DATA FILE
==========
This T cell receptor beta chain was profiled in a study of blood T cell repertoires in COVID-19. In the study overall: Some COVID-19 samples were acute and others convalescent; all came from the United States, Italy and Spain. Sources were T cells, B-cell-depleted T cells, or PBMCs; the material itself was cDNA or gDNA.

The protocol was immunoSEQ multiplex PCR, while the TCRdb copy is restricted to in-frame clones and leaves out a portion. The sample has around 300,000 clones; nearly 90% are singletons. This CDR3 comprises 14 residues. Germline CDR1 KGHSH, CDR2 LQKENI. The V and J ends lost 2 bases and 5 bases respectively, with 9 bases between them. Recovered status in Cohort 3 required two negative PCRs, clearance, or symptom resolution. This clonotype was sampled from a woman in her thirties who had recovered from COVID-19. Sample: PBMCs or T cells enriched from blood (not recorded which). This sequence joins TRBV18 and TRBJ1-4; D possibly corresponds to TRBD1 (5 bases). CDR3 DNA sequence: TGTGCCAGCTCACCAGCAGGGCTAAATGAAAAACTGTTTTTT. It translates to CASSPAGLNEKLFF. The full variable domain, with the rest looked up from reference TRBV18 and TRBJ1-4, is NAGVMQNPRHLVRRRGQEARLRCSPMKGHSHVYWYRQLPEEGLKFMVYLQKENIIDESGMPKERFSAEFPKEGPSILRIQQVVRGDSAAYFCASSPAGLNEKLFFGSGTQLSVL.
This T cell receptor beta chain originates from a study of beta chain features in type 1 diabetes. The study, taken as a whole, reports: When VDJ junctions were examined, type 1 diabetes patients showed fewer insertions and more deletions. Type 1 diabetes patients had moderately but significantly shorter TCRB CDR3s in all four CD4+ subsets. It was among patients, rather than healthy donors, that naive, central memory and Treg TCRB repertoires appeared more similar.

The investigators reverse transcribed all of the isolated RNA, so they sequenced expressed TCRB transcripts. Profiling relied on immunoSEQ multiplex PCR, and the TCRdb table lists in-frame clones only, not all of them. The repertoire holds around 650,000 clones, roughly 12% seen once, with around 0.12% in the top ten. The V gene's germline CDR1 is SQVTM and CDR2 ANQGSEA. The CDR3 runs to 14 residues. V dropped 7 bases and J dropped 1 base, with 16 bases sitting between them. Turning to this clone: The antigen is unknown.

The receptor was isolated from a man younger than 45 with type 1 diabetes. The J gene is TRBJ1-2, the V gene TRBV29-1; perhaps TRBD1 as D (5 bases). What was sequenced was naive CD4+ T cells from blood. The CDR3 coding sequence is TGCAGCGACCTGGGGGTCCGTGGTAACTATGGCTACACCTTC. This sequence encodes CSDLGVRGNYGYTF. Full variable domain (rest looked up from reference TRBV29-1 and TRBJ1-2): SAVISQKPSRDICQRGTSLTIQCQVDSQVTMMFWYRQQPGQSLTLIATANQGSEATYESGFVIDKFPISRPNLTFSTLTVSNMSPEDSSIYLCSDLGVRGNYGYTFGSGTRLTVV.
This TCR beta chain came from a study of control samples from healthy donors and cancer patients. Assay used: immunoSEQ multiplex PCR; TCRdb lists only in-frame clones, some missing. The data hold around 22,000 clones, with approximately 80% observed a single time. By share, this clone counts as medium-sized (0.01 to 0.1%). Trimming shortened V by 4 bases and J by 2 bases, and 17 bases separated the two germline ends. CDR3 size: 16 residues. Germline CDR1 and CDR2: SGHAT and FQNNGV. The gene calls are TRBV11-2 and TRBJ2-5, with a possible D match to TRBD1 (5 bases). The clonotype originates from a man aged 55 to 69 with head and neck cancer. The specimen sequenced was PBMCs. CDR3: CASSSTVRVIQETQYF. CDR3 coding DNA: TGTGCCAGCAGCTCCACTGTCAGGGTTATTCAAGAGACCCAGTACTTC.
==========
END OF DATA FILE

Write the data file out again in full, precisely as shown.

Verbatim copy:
This T cell receptor beta chain was profiled in a study of blood T cell repertoires in COVID-19. In the study overall: Some COVID-19 samples were acute and others convalescent; all came from the United States, Italy and Spain. Sources were T cells, B-cell-depleted T cells, or PBMCs; the material itself was cDNA or gDNA.

The protocol was immunoSEQ multiplex PCR, while the TCRdb copy is restricted to in-frame clones and leaves out a portion. The sample has around 300,000 clones; nearly 90% are singletons. This CDR3 comprises 14 residues. Germline CDR1 KGHSH, CDR2 LQKENI. The V and J ends lost 2 bases and 5 bases respectively, with 9 bases between them. Recovered status in Cohort 3 required two negative PCRs, clearance, or symptom resolution. This clonotype was sampled from a woman in her thirties who had recovered from COVID-19. Sample: PBMCs or T cells enriched from blood (not recorded which). This sequence joins TRBV18 and TRBJ1-4; D possibly corresponds to TRBD1 (5 bases). CDR3 DNA sequence: TGTGCCAGCTCACCAGCAGGGCTAAATGAAAAACTGTTTTTT. It translates to CASSPAGLNEKLFF. The full variable domain, with the rest looked up from reference TRBV18 and TRBJ1-4, is NAGVMQNPRHLVRRRGQEARLRCSPMKGHSHVYWYRQLPEEGLKFMVYLQKENIIDESGMPKERFSAEFPKEGPSILRIQQVVRGDSAAYFCASSPAGLNEKLFFGSGTQLSVL.
This T cell receptor beta chain originates from a study of beta chain features in type 1 diabetes. The study, taken as a whole, reports: When VDJ junctions were examined, type 1 diabetes patients showed fewer insertions and more deletions. Type 1 diabetes patients had moderately but significantly shorter TCRB CDR3s in all four CD4+ subsets. It was among patients, rather than healthy donors, that naive, central memory and Treg TCRB repertoires appeared more similar.

The investigators reverse transcribed all of the isolated RNA, so they sequenced expressed TCRB transcripts. Profiling relied on immunoSEQ multiplex PCR, and the TCRdb table lists in-frame clones only, not all of them. The repertoire holds around 650,000 clones, roughly 12% seen once, with around 0.12% in the top ten. The V gene's germline CDR1 is SQVTM and CDR2 ANQGSEA. The CDR3 runs to 14 residues. V dropped 7 bases and J dropped 1 base, with 16 bases sitting between them. Turning to this clone: The antigen is unknown.

The receptor was isolated from a man younger than 45 with type 1 diabetes. The J gene is TRBJ1-2, the V gene TRBV29-1; perhaps TRBD1 as D (5 bases). What was sequenced was naive CD4+ T cells from blood. The CDR3 coding sequence is TGCAGCGACCTGGGGGTCCGTGGTAACTATGGCTACACCTTC. This sequence encodes CSDLGVRGNYGYTF. Full variable domain (rest looked up from reference TRBV29-1 and TRBJ1-2): SAVISQKPSRDICQRGTSLTIQCQVDSQVTMMFWYRQQPGQSLTLIATANQGSEATYESGFVIDKFPISRPNLTFSTLTVSNMSPEDSSIYLCSDLGVRGNYGYTFGSGTRLTVV.
This TCR beta chain came from a study of control samples from healthy donors and cancer patients. Assay used: immunoSEQ multiplex PCR; TCRdb lists only in-frame clones, some missing. The data hold around 22,000 clones, with approximately 80% observed a single time. By share, this clone counts as medium-sized (0.01 to 0.1%). Trimming shortened V by 4 bases and J by 2 bases, and 17 bases separated the two germline ends. CDR3 size: 16 residues. Germline CDR1 and CDR2: SGHAT and FQNNGV. The gene calls are TRBV11-2 and TRBJ2-5, with a possible D match to TRBD1 (5 bases). The clonotype originates from a man aged 55 to 69 with head and neck cancer. The specimen sequenced was PBMCs. CDR3: CASSSTVRVIQETQYF. CDR3 coding DNA: TGTGCCAGCAGCTCCACTGTCAGGGTTATTCAAGAGACCCAGTACTTC.